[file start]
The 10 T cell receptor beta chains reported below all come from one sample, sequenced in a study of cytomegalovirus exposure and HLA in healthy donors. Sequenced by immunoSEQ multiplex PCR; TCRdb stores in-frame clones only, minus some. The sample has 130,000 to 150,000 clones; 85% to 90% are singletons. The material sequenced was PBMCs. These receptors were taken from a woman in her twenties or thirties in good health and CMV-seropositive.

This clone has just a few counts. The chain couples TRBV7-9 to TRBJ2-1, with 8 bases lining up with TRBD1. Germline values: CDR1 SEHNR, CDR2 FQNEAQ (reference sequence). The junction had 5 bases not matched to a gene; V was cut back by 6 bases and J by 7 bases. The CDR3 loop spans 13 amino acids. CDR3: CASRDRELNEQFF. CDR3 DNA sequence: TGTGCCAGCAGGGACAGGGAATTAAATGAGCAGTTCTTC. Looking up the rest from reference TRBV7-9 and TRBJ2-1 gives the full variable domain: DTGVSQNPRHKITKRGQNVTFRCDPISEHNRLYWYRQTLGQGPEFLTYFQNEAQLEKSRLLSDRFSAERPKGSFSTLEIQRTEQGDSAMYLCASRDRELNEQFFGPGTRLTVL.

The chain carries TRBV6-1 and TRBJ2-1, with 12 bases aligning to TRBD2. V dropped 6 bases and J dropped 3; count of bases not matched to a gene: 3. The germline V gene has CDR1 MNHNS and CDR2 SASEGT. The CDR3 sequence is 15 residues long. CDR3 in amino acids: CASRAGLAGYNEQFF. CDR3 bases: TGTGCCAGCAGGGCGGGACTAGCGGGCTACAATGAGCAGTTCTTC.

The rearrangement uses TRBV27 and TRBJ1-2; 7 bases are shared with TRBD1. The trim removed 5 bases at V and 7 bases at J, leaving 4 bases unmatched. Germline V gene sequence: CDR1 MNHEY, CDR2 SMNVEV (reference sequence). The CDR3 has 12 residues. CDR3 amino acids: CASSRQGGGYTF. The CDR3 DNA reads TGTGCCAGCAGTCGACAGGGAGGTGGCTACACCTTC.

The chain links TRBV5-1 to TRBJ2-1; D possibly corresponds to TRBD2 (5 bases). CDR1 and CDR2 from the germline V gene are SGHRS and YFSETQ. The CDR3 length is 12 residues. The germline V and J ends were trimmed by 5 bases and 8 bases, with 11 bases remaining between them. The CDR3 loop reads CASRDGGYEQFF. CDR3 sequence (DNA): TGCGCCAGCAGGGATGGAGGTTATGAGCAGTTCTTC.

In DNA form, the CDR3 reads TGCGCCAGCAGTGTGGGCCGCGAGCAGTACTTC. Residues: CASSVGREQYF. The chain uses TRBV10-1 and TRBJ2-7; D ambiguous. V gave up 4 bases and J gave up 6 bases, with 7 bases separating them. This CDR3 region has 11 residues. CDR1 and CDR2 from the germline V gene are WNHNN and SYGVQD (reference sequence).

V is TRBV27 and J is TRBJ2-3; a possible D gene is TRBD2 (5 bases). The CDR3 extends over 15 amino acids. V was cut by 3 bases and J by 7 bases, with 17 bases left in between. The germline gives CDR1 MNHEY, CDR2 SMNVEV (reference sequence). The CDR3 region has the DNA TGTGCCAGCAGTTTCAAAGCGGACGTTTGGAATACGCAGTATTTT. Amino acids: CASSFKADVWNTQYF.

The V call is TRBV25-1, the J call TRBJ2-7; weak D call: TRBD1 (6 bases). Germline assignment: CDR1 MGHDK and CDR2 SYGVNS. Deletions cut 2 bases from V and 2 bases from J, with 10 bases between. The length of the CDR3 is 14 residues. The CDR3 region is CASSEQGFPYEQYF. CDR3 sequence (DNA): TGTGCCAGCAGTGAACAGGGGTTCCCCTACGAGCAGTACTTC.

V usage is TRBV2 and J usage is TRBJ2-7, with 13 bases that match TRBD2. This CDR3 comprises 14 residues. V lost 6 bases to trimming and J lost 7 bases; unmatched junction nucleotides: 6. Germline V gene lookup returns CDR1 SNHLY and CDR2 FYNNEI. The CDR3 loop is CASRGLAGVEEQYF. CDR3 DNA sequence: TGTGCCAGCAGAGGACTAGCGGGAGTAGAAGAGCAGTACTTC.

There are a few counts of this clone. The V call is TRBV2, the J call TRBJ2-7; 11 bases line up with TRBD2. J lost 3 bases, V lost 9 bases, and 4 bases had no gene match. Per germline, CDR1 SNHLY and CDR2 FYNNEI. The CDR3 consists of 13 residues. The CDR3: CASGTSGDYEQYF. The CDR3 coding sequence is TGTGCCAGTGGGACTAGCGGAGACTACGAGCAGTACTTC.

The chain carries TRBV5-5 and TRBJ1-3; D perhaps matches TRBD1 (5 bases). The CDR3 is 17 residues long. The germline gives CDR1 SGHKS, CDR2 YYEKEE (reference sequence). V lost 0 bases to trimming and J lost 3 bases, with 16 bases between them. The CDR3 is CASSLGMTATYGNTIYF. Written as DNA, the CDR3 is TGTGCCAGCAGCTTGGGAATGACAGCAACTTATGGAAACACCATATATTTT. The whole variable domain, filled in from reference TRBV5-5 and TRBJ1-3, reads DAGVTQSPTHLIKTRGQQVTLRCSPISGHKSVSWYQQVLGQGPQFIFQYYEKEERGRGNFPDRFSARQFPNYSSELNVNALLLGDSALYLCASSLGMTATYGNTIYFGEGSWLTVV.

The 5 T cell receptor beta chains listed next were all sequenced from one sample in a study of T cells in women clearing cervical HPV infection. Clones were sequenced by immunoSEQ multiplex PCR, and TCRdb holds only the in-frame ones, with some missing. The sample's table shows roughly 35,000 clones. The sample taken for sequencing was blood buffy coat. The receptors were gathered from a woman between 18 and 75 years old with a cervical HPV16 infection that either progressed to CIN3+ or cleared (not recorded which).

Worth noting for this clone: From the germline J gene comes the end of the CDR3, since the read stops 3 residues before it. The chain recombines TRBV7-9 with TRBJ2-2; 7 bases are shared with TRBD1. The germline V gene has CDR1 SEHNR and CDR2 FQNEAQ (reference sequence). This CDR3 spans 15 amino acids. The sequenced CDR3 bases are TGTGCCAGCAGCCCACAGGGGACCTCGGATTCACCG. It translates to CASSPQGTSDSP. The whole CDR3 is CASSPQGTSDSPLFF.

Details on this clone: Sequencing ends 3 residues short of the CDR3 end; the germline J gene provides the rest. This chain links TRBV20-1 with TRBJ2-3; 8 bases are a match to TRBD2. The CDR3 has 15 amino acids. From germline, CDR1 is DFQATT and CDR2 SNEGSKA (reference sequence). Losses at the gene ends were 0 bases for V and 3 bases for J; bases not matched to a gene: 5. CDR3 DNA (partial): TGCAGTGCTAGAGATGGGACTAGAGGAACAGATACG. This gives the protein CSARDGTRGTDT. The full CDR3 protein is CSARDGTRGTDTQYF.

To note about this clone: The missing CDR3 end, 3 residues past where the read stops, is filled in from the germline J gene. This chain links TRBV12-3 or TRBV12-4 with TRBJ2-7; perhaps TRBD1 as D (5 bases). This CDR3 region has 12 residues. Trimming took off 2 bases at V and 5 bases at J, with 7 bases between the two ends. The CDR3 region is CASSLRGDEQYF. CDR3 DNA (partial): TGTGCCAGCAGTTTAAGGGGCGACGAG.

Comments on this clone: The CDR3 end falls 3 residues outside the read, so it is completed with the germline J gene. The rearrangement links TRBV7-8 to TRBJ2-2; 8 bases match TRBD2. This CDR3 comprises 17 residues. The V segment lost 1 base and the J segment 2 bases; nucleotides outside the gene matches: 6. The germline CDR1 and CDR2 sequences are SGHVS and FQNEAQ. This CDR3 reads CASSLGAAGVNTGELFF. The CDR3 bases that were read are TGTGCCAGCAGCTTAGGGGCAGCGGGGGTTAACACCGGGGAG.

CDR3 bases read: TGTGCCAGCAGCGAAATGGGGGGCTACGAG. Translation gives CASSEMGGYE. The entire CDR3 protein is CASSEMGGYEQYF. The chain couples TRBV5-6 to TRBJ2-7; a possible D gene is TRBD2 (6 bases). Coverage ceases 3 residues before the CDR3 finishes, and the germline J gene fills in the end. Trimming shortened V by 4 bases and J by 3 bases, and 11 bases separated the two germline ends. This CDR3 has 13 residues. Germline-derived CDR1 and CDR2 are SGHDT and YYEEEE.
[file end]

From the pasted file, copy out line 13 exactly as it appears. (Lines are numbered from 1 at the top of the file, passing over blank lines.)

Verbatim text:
Worth noting for this clone: From the germline J gene comes the end of the CDR3, since the read stops 3 residues before it. The chain recombines TRBV7-9 with TRBJ2-2; 7 bases are shared with TRBD1. The germline V gene has CDR1 SEHNR and CDR2 FQNEAQ (reference sequence). This CDR3 spans 15 amino acids. The sequenced CDR3 bases are TGTGCCAGCAGCCCACAGGGGACCTCGGATTCACCG. It translates to CASSPQGTSDSP. The whole CDR3 is CASSPQGTSDSPLFF.